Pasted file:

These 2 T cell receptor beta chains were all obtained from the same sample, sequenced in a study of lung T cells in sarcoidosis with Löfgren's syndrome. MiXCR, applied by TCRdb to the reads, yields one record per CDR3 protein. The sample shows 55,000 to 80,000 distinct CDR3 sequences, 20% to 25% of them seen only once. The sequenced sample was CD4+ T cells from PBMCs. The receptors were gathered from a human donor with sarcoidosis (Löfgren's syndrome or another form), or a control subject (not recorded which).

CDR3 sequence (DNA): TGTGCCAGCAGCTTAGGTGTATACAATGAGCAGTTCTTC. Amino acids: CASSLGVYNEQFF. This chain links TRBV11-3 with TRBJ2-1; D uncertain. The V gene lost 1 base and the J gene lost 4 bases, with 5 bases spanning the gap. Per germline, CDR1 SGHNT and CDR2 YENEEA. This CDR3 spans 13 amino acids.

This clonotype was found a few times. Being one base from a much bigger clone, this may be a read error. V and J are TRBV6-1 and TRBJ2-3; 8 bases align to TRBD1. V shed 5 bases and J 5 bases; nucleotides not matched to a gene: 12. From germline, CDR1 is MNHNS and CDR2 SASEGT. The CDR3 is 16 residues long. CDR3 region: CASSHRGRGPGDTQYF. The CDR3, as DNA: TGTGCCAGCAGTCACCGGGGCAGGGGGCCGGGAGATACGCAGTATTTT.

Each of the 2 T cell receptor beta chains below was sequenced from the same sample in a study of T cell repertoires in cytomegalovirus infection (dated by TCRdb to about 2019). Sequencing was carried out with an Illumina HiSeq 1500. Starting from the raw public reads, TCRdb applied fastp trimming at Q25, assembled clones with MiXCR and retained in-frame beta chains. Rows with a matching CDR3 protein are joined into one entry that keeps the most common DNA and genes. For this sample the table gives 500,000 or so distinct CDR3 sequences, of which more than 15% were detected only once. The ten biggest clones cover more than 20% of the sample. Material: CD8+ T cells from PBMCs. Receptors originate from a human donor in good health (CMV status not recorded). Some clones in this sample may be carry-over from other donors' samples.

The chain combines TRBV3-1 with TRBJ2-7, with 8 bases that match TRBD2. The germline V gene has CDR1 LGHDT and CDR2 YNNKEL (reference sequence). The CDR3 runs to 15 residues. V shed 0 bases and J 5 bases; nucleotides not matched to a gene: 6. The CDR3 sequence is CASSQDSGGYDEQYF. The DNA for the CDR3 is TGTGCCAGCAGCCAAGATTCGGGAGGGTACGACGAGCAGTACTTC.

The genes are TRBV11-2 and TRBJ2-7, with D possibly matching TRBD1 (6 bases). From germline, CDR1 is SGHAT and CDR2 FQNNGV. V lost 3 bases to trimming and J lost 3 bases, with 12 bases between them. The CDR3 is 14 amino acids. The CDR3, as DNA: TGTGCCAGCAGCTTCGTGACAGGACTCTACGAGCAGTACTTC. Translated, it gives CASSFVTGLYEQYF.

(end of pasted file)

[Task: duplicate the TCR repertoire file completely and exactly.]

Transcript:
These 2 T cell receptor beta chains were all obtained from the same sample, sequenced in a study of lung T cells in sarcoidosis with Löfgren's syndrome. MiXCR, applied by TCRdb to the reads, yields one record per CDR3 protein. The sample shows 55,000 to 80,000 distinct CDR3 sequences, 20% to 25% of them seen only once. The sequenced sample was CD4+ T cells from PBMCs. The receptors were gathered from a human donor with sarcoidosis (Löfgren's syndrome or another form), or a control subject (not recorded which).

CDR3 sequence (DNA): TGTGCCAGCAGCTTAGGTGTATACAATGAGCAGTTCTTC. Amino acids: CASSLGVYNEQFF. This chain links TRBV11-3 with TRBJ2-1; D uncertain. The V gene lost 1 base and the J gene lost 4 bases, with 5 bases spanning the gap. Per germline, CDR1 SGHNT and CDR2 YENEEA. This CDR3 spans 13 amino acids.

This clonotype was found a few times. Being one base from a much bigger clone, this may be a read error. V and J are TRBV6-1 and TRBJ2-3; 8 bases align to TRBD1. V shed 5 bases and J 5 bases; nucleotides not matched to a gene: 12. From germline, CDR1 is MNHNS and CDR2 SASEGT. The CDR3 is 16 residues long. CDR3 region: CASSHRGRGPGDTQYF. The CDR3, as DNA: TGTGCCAGCAGTCACCGGGGCAGGGGGCCGGGAGATACGCAGTATTTT.

Each of the 2 T cell receptor beta chains below was sequenced from the same sample in a study of T cell repertoires in cytomegalovirus infection (dated by TCRdb to about 2019). Sequencing was carried out with an Illumina HiSeq 1500. Starting from the raw public reads, TCRdb applied fastp trimming at Q25, assembled clones with MiXCR and retained in-frame beta chains. Rows with a matching CDR3 protein are joined into one entry that keeps the most common DNA and genes. For this sample the table gives 500,000 or so distinct CDR3 sequences, of which more than 15% were detected only once. The ten biggest clones cover more than 20% of the sample. Material: CD8+ T cells from PBMCs. Receptors originate from a human donor in good health (CMV status not recorded). Some clones in this sample may be carry-over from other donors' samples.

The chain combines TRBV3-1 with TRBJ2-7, with 8 bases that match TRBD2. The germline V gene has CDR1 LGHDT and CDR2 YNNKEL (reference sequence). The CDR3 runs to 15 residues. V shed 0 bases and J 5 bases; nucleotides not matched to a gene: 6. The CDR3 sequence is CASSQDSGGYDEQYF. The DNA for the CDR3 is TGTGCCAGCAGCCAAGATTCGGGAGGGTACGACGAGCAGTACTTC.

The genes are TRBV11-2 and TRBJ2-7, with D possibly matching TRBD1 (6 bases). From germline, CDR1 is SGHAT and CDR2 FQNNGV. V lost 3 bases to trimming and J lost 3 bases, with 12 bases between them. The CDR3 is 14 amino acids. The CDR3, as DNA: TGTGCCAGCAGCTTCGTGACAGGACTCTACGAGCAGTACTTC. Translated, it gives CASSFVTGLYEQYF.